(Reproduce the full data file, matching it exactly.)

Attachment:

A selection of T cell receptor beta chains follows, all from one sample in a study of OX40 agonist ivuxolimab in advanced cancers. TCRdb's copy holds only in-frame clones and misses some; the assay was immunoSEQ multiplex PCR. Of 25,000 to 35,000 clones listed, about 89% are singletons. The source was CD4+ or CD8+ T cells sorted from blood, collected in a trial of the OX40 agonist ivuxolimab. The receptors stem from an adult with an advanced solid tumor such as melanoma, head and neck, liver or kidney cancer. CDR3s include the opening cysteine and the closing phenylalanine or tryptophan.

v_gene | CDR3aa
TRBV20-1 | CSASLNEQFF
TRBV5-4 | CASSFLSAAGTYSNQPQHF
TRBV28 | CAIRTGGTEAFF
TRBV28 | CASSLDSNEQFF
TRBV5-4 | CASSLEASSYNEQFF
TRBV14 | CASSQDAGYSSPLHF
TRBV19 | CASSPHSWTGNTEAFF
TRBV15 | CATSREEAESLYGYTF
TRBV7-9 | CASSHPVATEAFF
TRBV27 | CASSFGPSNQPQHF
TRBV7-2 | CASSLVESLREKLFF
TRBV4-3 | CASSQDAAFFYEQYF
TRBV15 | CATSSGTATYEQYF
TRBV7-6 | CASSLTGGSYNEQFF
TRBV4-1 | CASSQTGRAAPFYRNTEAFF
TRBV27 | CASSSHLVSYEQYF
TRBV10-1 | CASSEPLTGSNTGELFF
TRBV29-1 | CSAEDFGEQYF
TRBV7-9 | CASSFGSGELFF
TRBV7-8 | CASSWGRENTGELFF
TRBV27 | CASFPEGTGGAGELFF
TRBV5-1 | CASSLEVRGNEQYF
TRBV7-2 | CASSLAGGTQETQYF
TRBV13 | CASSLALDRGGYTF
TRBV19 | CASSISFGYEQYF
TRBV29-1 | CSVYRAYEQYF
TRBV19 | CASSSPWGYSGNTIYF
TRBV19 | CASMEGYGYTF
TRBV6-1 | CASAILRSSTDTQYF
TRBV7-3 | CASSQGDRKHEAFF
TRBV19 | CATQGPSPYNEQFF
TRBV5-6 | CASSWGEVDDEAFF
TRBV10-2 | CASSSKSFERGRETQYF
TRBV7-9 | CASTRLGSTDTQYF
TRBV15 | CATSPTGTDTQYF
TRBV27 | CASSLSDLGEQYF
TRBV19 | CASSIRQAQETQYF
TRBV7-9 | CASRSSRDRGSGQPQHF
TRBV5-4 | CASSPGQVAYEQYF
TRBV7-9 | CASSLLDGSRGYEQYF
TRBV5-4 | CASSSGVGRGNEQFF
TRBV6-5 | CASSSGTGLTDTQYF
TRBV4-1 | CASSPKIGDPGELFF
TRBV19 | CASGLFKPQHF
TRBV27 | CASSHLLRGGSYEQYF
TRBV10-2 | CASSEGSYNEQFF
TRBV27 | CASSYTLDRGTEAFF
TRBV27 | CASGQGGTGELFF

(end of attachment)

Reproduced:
A selection of T cell receptor beta chains follows, all from one sample in a study of OX40 agonist ivuxolimab in advanced cancers. TCRdb's copy holds only in-frame clones and misses some; the assay was immunoSEQ multiplex PCR. Of 25,000 to 35,000 clones listed, about 89% are singletons. The source was CD4+ or CD8+ T cells sorted from blood, collected in a trial of the OX40 agonist ivuxolimab. The receptors stem from an adult with an advanced solid tumor such as melanoma, head and neck, liver or kidney cancer. CDR3s include the opening cysteine and the closing phenylalanine or tryptophan.

v_gene | CDR3aa
TRBV20-1 | CSASLNEQFF
TRBV5-4 | CASSFLSAAGTYSNQPQHF
TRBV28 | CAIRTGGTEAFF
TRBV28 | CASSLDSNEQFF
TRBV5-4 | CASSLEASSYNEQFF
TRBV14 | CASSQDAGYSSPLHF
TRBV19 | CASSPHSWTGNTEAFF
TRBV15 | CATSREEAESLYGYTF
TRBV7-9 | CASSHPVATEAFF
TRBV27 | CASSFGPSNQPQHF
TRBV7-2 | CASSLVESLREKLFF
TRBV4-3 | CASSQDAAFFYEQYF
TRBV15 | CATSSGTATYEQYF
TRBV7-6 | CASSLTGGSYNEQFF
TRBV4-1 | CASSQTGRAAPFYRNTEAFF
TRBV27 | CASSSHLVSYEQYF
TRBV10-1 | CASSEPLTGSNTGELFF
TRBV29-1 | CSAEDFGEQYF
TRBV7-9 | CASSFGSGELFF
TRBV7-8 | CASSWGRENTGELFF
TRBV27 | CASFPEGTGGAGELFF
TRBV5-1 | CASSLEVRGNEQYF
TRBV7-2 | CASSLAGGTQETQYF
TRBV13 | CASSLALDRGGYTF
TRBV19 | CASSISFGYEQYF
TRBV29-1 | CSVYRAYEQYF
TRBV19 | CASSSPWGYSGNTIYF
TRBV19 | CASMEGYGYTF
TRBV6-1 | CASAILRSSTDTQYF
TRBV7-3 | CASSQGDRKHEAFF
TRBV19 | CATQGPSPYNEQFF
TRBV5-6 | CASSWGEVDDEAFF
TRBV10-2 | CASSSKSFERGRETQYF
TRBV7-9 | CASTRLGSTDTQYF
TRBV15 | CATSPTGTDTQYF
TRBV27 | CASSLSDLGEQYF
TRBV19 | CASSIRQAQETQYF
TRBV7-9 | CASRSSRDRGSGQPQHF
TRBV5-4 | CASSPGQVAYEQYF
TRBV7-9 | CASSLLDGSRGYEQYF
TRBV5-4 | CASSSGVGRGNEQFF
TRBV6-5 | CASSSGTGLTDTQYF
TRBV4-1 | CASSPKIGDPGELFF
TRBV19 | CASGLFKPQHF
TRBV27 | CASSHLLRGGSYEQYF
TRBV10-2 | CASSEGSYNEQFF
TRBV27 | CASSYTLDRGTEAFF
TRBV27 | CASGQGGTGELFF